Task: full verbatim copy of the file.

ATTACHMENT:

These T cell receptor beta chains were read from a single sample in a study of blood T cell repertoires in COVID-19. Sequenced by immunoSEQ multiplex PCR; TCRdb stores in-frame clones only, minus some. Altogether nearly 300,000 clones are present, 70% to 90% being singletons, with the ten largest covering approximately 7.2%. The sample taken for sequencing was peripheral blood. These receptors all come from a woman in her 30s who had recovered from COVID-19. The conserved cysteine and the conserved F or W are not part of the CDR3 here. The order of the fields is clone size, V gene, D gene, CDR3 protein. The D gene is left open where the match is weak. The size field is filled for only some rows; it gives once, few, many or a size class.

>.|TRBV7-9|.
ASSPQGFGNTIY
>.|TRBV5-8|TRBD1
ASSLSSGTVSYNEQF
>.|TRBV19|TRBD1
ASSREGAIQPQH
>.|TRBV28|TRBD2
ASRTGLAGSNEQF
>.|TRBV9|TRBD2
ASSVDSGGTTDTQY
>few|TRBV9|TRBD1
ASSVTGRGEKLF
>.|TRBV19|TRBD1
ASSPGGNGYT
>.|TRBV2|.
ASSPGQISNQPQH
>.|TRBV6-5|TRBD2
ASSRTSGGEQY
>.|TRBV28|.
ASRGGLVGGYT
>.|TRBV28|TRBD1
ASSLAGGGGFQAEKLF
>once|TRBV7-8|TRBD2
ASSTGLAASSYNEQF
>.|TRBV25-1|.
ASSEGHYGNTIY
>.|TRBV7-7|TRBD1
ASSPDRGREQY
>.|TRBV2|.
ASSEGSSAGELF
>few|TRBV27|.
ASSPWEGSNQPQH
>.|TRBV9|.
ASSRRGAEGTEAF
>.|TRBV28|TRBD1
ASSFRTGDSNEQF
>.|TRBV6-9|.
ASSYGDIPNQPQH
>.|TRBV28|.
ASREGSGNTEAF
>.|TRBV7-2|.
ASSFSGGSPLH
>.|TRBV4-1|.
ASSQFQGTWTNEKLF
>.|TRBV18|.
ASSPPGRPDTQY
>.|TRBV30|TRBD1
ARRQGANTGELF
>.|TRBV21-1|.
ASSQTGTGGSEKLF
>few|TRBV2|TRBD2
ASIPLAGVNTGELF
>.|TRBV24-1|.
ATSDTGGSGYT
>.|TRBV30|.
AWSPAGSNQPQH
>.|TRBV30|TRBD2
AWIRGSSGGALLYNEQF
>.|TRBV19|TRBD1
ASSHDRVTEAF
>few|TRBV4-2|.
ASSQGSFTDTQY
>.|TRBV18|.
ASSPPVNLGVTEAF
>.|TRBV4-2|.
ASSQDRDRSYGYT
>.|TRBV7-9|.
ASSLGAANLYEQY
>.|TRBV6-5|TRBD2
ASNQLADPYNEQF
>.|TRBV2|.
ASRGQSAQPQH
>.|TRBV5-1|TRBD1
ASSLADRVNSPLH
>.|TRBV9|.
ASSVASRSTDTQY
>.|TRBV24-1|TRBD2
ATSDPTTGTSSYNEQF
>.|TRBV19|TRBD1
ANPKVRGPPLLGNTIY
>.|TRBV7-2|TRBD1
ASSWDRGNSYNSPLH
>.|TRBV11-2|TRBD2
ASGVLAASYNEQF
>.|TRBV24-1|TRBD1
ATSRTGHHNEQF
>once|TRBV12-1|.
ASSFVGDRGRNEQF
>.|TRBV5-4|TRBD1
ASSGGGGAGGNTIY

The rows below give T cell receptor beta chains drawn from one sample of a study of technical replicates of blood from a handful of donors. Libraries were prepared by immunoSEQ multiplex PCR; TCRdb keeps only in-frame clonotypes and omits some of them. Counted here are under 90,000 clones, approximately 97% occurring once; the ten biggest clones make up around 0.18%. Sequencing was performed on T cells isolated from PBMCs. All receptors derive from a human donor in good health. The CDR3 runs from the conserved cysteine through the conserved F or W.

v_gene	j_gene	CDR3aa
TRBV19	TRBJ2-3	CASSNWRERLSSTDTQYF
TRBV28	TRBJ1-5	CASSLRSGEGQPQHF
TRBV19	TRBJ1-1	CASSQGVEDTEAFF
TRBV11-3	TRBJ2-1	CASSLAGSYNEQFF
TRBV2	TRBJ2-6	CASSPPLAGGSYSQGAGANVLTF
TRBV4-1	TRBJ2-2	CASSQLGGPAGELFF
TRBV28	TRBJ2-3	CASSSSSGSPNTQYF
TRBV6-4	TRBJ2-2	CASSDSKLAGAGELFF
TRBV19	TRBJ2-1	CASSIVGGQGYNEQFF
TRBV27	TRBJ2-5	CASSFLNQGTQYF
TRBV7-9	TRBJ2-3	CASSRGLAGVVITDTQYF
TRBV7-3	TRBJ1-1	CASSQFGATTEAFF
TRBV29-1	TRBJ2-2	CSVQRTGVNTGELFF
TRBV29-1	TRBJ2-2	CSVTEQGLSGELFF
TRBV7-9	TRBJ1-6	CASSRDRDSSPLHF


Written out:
These T cell receptor beta chains were read from a single sample in a study of blood T cell repertoires in COVID-19. Sequenced by immunoSEQ multiplex PCR; TCRdb stores in-frame clones only, minus some. Altogether nearly 300,000 clones are present, 70% to 90% being singletons, with the ten largest covering approximately 7.2%. The sample taken for sequencing was peripheral blood. These receptors all come from a woman in her 30s who had recovered from COVID-19. The conserved cysteine and the conserved F or W are not part of the CDR3 here. The order of the fields is clone size, V gene, D gene, CDR3 protein. The D gene is left open where the match is weak. The size field is filled for only some rows; it gives once, few, many or a size class.

>.|TRBV7-9|.
ASSPQGFGNTIY
>.|TRBV5-8|TRBD1
ASSLSSGTVSYNEQF
>.|TRBV19|TRBD1
ASSREGAIQPQH
>.|TRBV28|TRBD2
ASRTGLAGSNEQF
>.|TRBV9|TRBD2
ASSVDSGGTTDTQY
>few|TRBV9|TRBD1
ASSVTGRGEKLF
>.|TRBV19|TRBD1
ASSPGGNGYT
>.|TRBV2|.
ASSPGQISNQPQH
>.|TRBV6-5|TRBD2
ASSRTSGGEQY
>.|TRBV28|.
ASRGGLVGGYT
>.|TRBV28|TRBD1
ASSLAGGGGFQAEKLF
>once|TRBV7-8|TRBD2
ASSTGLAASSYNEQF
>.|TRBV25-1|.
ASSEGHYGNTIY
>.|TRBV7-7|TRBD1
ASSPDRGREQY
>.|TRBV2|.
ASSEGSSAGELF
>few|TRBV27|.
ASSPWEGSNQPQH
>.|TRBV9|.
ASSRRGAEGTEAF
>.|TRBV28|TRBD1
ASSFRTGDSNEQF
>.|TRBV6-9|.
ASSYGDIPNQPQH
>.|TRBV28|.
ASREGSGNTEAF
>.|TRBV7-2|.
ASSFSGGSPLH
>.|TRBV4-1|.
ASSQFQGTWTNEKLF
>.|TRBV18|.
ASSPPGRPDTQY
>.|TRBV30|TRBD1
ARRQGANTGELF
>.|TRBV21-1|.
ASSQTGTGGSEKLF
>few|TRBV2|TRBD2
ASIPLAGVNTGELF
>.|TRBV24-1|.
ATSDTGGSGYT
>.|TRBV30|.
AWSPAGSNQPQH
>.|TRBV30|TRBD2
AWIRGSSGGALLYNEQF
>.|TRBV19|TRBD1
ASSHDRVTEAF
>few|TRBV4-2|.
ASSQGSFTDTQY
>.|TRBV18|.
ASSPPVNLGVTEAF
>.|TRBV4-2|.
ASSQDRDRSYGYT
>.|TRBV7-9|.
ASSLGAANLYEQY
>.|TRBV6-5|TRBD2
ASNQLADPYNEQF
>.|TRBV2|.
ASRGQSAQPQH
>.|TRBV5-1|TRBD1
ASSLADRVNSPLH
>.|TRBV9|.
ASSVASRSTDTQY
>.|TRBV24-1|TRBD2
ATSDPTTGTSSYNEQF
>.|TRBV19|TRBD1
ANPKVRGPPLLGNTIY
>.|TRBV7-2|TRBD1
ASSWDRGNSYNSPLH
>.|TRBV11-2|TRBD2
ASGVLAASYNEQF
>.|TRBV24-1|TRBD1
ATSRTGHHNEQF
>once|TRBV12-1|.
ASSFVGDRGRNEQF
>.|TRBV5-4|TRBD1
ASSGGGGAGGNTIY

The rows below give T cell receptor beta chains drawn from one sample of a study of technical replicates of blood from a handful of donors. Libraries were prepared by immunoSEQ multiplex PCR; TCRdb keeps only in-frame clonotypes and omits some of them. Counted here are under 90,000 clones, approximately 97% occurring once; the ten biggest clones make up around 0.18%. Sequencing was performed on T cells isolated from PBMCs. All receptors derive from a human donor in good health. The CDR3 runs from the conserved cysteine through the conserved F or W.

v_gene	j_gene	CDR3aa
TRBV19	TRBJ2-3	CASSNWRERLSSTDTQYF
TRBV28	TRBJ1-5	CASSLRSGEGQPQHF
TRBV19	TRBJ1-1	CASSQGVEDTEAFF
TRBV11-3	TRBJ2-1	CASSLAGSYNEQFF
TRBV2	TRBJ2-6	CASSPPLAGGSYSQGAGANVLTF
TRBV4-1	TRBJ2-2	CASSQLGGPAGELFF
TRBV28	TRBJ2-3	CASSSSSGSPNTQYF
TRBV6-4	TRBJ2-2	CASSDSKLAGAGELFF
TRBV19	TRBJ2-1	CASSIVGGQGYNEQFF
TRBV27	TRBJ2-5	CASSFLNQGTQYF
TRBV7-9	TRBJ2-3	CASSRGLAGVVITDTQYF
TRBV7-3	TRBJ1-1	CASSQFGATTEAFF
TRBV29-1	TRBJ2-2	CSVQRTGVNTGELFF
TRBV29-1	TRBJ2-2	CSVTEQGLSGELFF
TRBV7-9	TRBJ1-6	CASSRDRDSSPLHF